Electronic Thesis and Dissertation Repository

Thesis Format

Integrated Article


Master of Science


Pathology and Laboratory Medicine


Degen, Ryan M.

2nd Supervisor

Brackstone, Muriel



Objective: The objective of this thesis was to provide insight into early changes in osteoarthritis pathogenesis. Histopathology of synovium was investigated in femoroacetabular impingement (FAI), FAI with early hip osteoarthritis, and advanced hip osteoarthritis.

Methods: Synovium biopsies were collected from ten FAI, fourteen FAI with early osteoarthritis, and twelve advanced osteoarthritis patients. Histopathological grading allowed assessment of osteoarthritis-associated features. Microvessel density and maturity were determined through immunofluorescent labelling of CD31 and a-smooth muscle actin. Immunohistochemical staining was applied to calculate CD105+ microvessel density.

Results: In all groups, vascularization was prominent, with a mean [95% confidence interval] of 1.66 [1.41, 1.91]. Mature density was greater than immature (83.84 [64.14, 103.55] versus 13.12 [9.46, 16.78] microvessels/mm2). Low CD105+ density (3.06 [0.78, 5.34] microvessels/mm2) suggests microvessel inactivity.

Conclusion: Mature, inactive microvasculature was prominent across this spectrum of hip osteoarthritis. These findings support the theory of differences between hip and knee osteoarthritis pathophysiology.

Summary for Lay Audience

Femoroacetabular impingement (FAI) is a hip disorder characterized by deformities of the femoral head (“ball”) and acetabulum (“socket”) and is observed mainly in young people. Furthermore, FAI is a risk factor for developing hip osteoarthritis (OA). Because FAI is seen in young patients, studying this condition as it relates to OA may provide the ability to determine disease processes occurring early in hip OA development.

Osteoarthritis is a joint disease accompanied by loss of cartilage and degeneration of bone. Recent research has determined that interactions between cartilage, bone, and synovium are crucial for maintaining joint health. When changes in these structures arise, OA can follow. Synovium is a thin membrane in close contact with the joint space and is responsible for producing synovial fluid to nourish cartilage and remove waste from the joint environment. Abnormal changes occur in osteoarthritic synovium, but few studies have considered these in FAI patients. Therefore, we studied microscopic features in synovium from patients with FAI, FAI and early hip OA, and severe hip OA to determine whether OA-associated synovial changes occur in FAI.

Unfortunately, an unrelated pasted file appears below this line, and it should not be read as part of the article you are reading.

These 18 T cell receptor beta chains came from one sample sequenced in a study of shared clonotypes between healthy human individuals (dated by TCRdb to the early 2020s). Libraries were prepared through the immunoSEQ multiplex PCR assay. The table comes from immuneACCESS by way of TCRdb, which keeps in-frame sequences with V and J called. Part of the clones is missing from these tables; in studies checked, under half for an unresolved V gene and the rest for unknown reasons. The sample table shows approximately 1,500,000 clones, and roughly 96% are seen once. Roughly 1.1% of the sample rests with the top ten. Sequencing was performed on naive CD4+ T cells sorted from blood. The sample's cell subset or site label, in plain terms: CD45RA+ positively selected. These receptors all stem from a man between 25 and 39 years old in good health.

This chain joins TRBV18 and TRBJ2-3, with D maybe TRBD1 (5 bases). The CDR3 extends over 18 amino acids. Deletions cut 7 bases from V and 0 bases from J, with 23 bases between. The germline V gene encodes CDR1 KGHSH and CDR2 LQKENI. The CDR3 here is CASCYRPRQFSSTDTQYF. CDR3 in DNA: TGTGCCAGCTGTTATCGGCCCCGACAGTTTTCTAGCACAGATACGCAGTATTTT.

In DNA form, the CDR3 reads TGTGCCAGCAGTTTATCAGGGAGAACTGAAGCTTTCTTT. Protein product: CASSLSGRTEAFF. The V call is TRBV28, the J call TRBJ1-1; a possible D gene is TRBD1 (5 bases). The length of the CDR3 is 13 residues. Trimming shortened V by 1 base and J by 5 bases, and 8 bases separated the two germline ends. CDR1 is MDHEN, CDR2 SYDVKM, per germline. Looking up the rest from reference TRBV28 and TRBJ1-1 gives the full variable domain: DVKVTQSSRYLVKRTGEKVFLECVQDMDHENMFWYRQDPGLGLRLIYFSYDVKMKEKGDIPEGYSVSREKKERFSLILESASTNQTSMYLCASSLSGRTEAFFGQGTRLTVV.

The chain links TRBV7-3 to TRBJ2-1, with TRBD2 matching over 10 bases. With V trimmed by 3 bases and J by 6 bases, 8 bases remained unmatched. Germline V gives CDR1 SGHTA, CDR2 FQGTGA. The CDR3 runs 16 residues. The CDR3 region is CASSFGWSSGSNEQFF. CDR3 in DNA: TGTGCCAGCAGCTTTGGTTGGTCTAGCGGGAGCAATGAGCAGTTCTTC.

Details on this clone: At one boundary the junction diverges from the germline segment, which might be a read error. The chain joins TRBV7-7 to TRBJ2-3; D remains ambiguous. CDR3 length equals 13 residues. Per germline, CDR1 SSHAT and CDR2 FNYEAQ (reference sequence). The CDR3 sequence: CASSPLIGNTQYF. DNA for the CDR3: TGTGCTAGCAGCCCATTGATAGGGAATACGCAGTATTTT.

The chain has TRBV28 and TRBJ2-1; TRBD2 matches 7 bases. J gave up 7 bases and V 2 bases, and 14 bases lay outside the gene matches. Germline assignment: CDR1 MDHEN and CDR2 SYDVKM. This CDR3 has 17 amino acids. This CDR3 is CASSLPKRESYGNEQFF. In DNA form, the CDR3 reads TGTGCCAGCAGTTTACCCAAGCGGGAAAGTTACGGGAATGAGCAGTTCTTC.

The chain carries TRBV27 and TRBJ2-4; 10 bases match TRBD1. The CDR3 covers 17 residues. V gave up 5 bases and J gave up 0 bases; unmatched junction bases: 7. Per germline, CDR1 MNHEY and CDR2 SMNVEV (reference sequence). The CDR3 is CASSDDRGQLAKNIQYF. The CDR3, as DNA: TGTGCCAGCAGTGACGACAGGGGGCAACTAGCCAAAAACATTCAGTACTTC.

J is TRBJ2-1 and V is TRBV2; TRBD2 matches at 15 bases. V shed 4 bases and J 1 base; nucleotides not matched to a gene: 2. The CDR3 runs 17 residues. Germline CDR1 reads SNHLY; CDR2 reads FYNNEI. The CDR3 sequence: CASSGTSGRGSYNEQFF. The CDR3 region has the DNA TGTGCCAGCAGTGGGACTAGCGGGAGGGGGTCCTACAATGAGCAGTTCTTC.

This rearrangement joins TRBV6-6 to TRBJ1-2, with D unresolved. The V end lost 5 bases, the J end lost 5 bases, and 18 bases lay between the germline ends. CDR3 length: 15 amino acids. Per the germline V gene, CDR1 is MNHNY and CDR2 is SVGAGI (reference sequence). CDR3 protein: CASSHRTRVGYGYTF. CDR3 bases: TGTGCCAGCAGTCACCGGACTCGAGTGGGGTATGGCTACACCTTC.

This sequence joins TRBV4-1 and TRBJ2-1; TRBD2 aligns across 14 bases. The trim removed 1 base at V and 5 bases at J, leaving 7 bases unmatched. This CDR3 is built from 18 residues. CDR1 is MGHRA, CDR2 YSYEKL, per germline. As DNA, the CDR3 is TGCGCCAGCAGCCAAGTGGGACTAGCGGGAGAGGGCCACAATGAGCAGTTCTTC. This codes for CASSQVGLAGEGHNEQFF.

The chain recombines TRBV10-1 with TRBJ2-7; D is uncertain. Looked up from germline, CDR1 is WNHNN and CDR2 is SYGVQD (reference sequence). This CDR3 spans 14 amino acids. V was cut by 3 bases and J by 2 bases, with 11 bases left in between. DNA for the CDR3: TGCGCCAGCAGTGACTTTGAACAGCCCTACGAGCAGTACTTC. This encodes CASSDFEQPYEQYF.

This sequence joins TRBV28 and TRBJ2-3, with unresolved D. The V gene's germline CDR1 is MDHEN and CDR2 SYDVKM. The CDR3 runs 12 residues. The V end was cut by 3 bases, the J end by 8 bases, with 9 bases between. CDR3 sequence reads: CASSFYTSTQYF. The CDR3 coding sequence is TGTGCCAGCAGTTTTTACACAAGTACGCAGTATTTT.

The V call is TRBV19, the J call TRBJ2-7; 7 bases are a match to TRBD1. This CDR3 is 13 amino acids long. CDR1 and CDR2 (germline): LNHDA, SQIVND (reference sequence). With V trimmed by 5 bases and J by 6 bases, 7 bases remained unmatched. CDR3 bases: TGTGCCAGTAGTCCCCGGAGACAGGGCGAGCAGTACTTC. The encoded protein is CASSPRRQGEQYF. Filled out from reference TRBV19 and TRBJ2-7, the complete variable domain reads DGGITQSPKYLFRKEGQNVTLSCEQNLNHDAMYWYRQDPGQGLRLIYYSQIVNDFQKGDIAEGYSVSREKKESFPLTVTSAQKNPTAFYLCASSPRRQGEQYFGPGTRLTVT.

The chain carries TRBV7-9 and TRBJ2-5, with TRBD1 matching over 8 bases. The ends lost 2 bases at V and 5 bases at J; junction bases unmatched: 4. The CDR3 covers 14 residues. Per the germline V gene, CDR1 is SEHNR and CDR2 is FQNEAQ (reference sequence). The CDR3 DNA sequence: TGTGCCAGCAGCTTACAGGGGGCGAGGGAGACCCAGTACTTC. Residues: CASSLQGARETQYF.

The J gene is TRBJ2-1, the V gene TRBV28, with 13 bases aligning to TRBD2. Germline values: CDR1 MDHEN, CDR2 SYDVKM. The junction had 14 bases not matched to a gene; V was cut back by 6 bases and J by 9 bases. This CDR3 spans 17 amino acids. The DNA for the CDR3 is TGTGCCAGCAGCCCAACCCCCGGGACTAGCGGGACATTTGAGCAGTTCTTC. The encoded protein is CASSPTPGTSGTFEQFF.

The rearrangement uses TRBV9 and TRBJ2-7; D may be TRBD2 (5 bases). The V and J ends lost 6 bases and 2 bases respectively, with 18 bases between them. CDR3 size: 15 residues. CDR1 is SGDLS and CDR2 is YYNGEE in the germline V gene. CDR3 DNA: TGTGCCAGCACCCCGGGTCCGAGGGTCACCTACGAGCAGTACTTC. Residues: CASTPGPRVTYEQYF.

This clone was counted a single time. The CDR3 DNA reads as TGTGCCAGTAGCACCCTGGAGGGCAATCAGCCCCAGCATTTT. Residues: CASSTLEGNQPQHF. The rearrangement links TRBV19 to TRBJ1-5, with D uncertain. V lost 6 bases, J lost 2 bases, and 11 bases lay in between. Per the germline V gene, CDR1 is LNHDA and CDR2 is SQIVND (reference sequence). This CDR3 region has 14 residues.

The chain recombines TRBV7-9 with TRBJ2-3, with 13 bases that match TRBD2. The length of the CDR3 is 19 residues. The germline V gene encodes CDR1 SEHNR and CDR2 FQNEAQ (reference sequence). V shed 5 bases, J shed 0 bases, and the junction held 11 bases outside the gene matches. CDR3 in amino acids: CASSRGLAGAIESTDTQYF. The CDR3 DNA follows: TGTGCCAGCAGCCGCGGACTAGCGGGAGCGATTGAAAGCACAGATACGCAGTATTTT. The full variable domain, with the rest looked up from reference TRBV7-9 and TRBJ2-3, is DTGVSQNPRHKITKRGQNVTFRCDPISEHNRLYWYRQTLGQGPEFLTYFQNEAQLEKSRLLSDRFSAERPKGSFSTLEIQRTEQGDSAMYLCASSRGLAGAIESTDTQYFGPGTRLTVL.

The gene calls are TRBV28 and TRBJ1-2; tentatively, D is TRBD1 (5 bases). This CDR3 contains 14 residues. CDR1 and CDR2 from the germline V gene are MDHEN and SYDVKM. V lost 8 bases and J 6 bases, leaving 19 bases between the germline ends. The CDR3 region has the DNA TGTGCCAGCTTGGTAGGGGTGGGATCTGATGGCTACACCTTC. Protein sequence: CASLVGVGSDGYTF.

We analyzed seven features that are observed in OA synovium. The most prominent feature we observed was vascularization (increased blood vessels), which was similarly present in all groups. To investigate blood vessels further, we looked for evidence of whether they were fully matured vessels, or immature vessels. In all groups, mature vessels predominated. We also determined that these vessels are largely inactive.

This thesis includes the first study to report on several features in FAI synovium, including features describing abnormal small vessels. We observed these features to varying extents in all groups. Based on our findings, hip synovium in FAI patients contains small blood vessels that are mostly mature and inactive. This differs from previous findings reported in knee OA synovium, where many small vessels were immature and active. Future studies should investigate whether any cases of FAI are marked by immature and active small vessels, or whether our findings are generalizable. Furthermore, studies should investigate potential causes for differences between our observed hip synovium vessels, and those of knees.

Available for download on Saturday, August 31, 2024